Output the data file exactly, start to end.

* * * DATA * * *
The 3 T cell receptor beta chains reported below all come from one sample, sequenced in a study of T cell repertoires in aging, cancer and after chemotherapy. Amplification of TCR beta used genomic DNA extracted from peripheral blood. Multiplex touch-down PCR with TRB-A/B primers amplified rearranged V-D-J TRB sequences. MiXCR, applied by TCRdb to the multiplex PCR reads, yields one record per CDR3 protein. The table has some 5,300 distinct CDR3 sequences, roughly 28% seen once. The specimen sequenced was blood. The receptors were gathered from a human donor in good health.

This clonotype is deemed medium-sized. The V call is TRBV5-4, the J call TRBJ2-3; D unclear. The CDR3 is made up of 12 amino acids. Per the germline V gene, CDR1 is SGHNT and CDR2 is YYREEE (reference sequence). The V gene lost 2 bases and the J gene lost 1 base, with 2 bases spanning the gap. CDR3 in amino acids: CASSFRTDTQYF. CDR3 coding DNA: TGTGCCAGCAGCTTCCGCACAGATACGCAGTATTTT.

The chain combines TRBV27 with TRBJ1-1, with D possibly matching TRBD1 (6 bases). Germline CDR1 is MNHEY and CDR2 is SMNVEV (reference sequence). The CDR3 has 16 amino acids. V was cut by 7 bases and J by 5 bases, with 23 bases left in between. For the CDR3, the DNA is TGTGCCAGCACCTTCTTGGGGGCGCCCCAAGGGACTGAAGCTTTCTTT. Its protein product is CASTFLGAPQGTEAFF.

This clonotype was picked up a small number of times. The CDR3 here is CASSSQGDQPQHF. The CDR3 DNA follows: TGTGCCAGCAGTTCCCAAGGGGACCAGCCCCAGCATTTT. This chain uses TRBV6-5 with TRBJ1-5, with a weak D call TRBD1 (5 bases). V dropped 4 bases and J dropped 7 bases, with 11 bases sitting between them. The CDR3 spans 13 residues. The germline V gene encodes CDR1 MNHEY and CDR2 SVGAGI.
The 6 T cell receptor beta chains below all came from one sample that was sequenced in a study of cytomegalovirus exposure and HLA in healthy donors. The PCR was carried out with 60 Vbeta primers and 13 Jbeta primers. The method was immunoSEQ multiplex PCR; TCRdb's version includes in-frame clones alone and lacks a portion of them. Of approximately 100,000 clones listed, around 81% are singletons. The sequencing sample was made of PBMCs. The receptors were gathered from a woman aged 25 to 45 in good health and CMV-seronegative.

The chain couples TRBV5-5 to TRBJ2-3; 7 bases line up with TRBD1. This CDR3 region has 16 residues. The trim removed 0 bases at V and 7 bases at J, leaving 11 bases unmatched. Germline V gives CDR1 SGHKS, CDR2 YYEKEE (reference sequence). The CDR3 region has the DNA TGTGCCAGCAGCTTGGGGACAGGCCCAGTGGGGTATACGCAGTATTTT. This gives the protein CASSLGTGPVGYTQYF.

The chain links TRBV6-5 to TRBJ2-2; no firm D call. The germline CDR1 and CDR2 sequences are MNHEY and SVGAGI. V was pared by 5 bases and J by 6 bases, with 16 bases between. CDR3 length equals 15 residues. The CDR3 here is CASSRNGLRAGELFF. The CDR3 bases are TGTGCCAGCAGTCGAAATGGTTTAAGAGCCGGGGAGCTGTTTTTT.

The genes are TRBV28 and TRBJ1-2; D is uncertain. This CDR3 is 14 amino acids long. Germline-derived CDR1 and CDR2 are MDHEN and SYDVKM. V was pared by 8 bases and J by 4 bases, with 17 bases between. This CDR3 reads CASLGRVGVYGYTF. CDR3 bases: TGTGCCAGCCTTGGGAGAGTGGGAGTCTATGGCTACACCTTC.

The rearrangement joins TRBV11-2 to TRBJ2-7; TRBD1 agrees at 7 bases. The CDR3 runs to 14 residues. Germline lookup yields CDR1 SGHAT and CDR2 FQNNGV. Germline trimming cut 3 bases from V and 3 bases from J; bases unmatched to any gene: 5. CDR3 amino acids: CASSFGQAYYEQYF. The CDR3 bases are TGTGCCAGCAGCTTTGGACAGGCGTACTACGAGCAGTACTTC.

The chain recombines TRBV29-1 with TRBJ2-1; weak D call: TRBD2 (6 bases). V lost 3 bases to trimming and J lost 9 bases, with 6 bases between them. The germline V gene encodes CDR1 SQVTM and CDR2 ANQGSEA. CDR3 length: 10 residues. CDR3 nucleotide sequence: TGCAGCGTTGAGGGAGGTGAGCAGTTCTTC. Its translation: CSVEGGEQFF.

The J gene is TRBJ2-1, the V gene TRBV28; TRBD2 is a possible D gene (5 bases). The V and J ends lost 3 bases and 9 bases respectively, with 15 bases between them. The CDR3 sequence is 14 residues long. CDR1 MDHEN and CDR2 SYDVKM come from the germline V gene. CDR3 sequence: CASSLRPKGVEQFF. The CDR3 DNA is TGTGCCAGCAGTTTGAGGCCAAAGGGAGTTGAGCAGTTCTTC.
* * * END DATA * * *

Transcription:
The 3 T cell receptor beta chains reported below all come from one sample, sequenced in a study of T cell repertoires in aging, cancer and after chemotherapy. Amplification of TCR beta used genomic DNA extracted from peripheral blood. Multiplex touch-down PCR with TRB-A/B primers amplified rearranged V-D-J TRB sequences. MiXCR, applied by TCRdb to the multiplex PCR reads, yields one record per CDR3 protein. The table has some 5,300 distinct CDR3 sequences, roughly 28% seen once. The specimen sequenced was blood. The receptors were gathered from a human donor in good health.

This clonotype is deemed medium-sized. The V call is TRBV5-4, the J call TRBJ2-3; D unclear. The CDR3 is made up of 12 amino acids. Per the germline V gene, CDR1 is SGHNT and CDR2 is YYREEE (reference sequence). The V gene lost 2 bases and the J gene lost 1 base, with 2 bases spanning the gap. CDR3 in amino acids: CASSFRTDTQYF. CDR3 coding DNA: TGTGCCAGCAGCTTCCGCACAGATACGCAGTATTTT.

The chain combines TRBV27 with TRBJ1-1, with D possibly matching TRBD1 (6 bases). Germline CDR1 is MNHEY and CDR2 is SMNVEV (reference sequence). The CDR3 has 16 amino acids. V was cut by 7 bases and J by 5 bases, with 23 bases left in between. For the CDR3, the DNA is TGTGCCAGCACCTTCTTGGGGGCGCCCCAAGGGACTGAAGCTTTCTTT. Its protein product is CASTFLGAPQGTEAFF.

This clonotype was picked up a small number of times. The CDR3 here is CASSSQGDQPQHF. The CDR3 DNA follows: TGTGCCAGCAGTTCCCAAGGGGACCAGCCCCAGCATTTT. This chain uses TRBV6-5 with TRBJ1-5, with a weak D call TRBD1 (5 bases). V dropped 4 bases and J dropped 7 bases, with 11 bases sitting between them. The CDR3 spans 13 residues. The germline V gene encodes CDR1 MNHEY and CDR2 SVGAGI.
The 6 T cell receptor beta chains below all came from one sample that was sequenced in a study of cytomegalovirus exposure and HLA in healthy donors. The PCR was carried out with 60 Vbeta primers and 13 Jbeta primers. The method was immunoSEQ multiplex PCR; TCRdb's version includes in-frame clones alone and lacks a portion of them. Of approximately 100,000 clones listed, around 81% are singletons. The sequencing sample was made of PBMCs. The receptors were gathered from a woman aged 25 to 45 in good health and CMV-seronegative.

The chain couples TRBV5-5 to TRBJ2-3; 7 bases line up with TRBD1. This CDR3 region has 16 residues. The trim removed 0 bases at V and 7 bases at J, leaving 11 bases unmatched. Germline V gives CDR1 SGHKS, CDR2 YYEKEE (reference sequence). The CDR3 region has the DNA TGTGCCAGCAGCTTGGGGACAGGCCCAGTGGGGTATACGCAGTATTTT. This gives the protein CASSLGTGPVGYTQYF.

The chain links TRBV6-5 to TRBJ2-2; no firm D call. The germline CDR1 and CDR2 sequences are MNHEY and SVGAGI. V was pared by 5 bases and J by 6 bases, with 16 bases between. CDR3 length equals 15 residues. The CDR3 here is CASSRNGLRAGELFF. The CDR3 bases are TGTGCCAGCAGTCGAAATGGTTTAAGAGCCGGGGAGCTGTTTTTT.

The genes are TRBV28 and TRBJ1-2; D is uncertain. This CDR3 is 14 amino acids long. Germline-derived CDR1 and CDR2 are MDHEN and SYDVKM. V was pared by 8 bases and J by 4 bases, with 17 bases between. This CDR3 reads CASLGRVGVYGYTF. CDR3 bases: TGTGCCAGCCTTGGGAGAGTGGGAGTCTATGGCTACACCTTC.

The rearrangement joins TRBV11-2 to TRBJ2-7; TRBD1 agrees at 7 bases. The CDR3 runs to 14 residues. Germline lookup yields CDR1 SGHAT and CDR2 FQNNGV. Germline trimming cut 3 bases from V and 3 bases from J; bases unmatched to any gene: 5. CDR3 amino acids: CASSFGQAYYEQYF. The CDR3 bases are TGTGCCAGCAGCTTTGGACAGGCGTACTACGAGCAGTACTTC.

The chain recombines TRBV29-1 with TRBJ2-1; weak D call: TRBD2 (6 bases). V lost 3 bases to trimming and J lost 9 bases, with 6 bases between them. The germline V gene encodes CDR1 SQVTM and CDR2 ANQGSEA. CDR3 length: 10 residues. CDR3 nucleotide sequence: TGCAGCGTTGAGGGAGGTGAGCAGTTCTTC. Its translation: CSVEGGEQFF.

The J gene is TRBJ2-1, the V gene TRBV28; TRBD2 is a possible D gene (5 bases). The V and J ends lost 3 bases and 9 bases respectively, with 15 bases between them. The CDR3 sequence is 14 residues long. CDR1 MDHEN and CDR2 SYDVKM come from the germline V gene. CDR3 sequence: CASSLRPKGVEQFF. The CDR3 DNA is TGTGCCAGCAGTTTGAGGCCAAAGGGAGTTGAGCAGTTCTTC.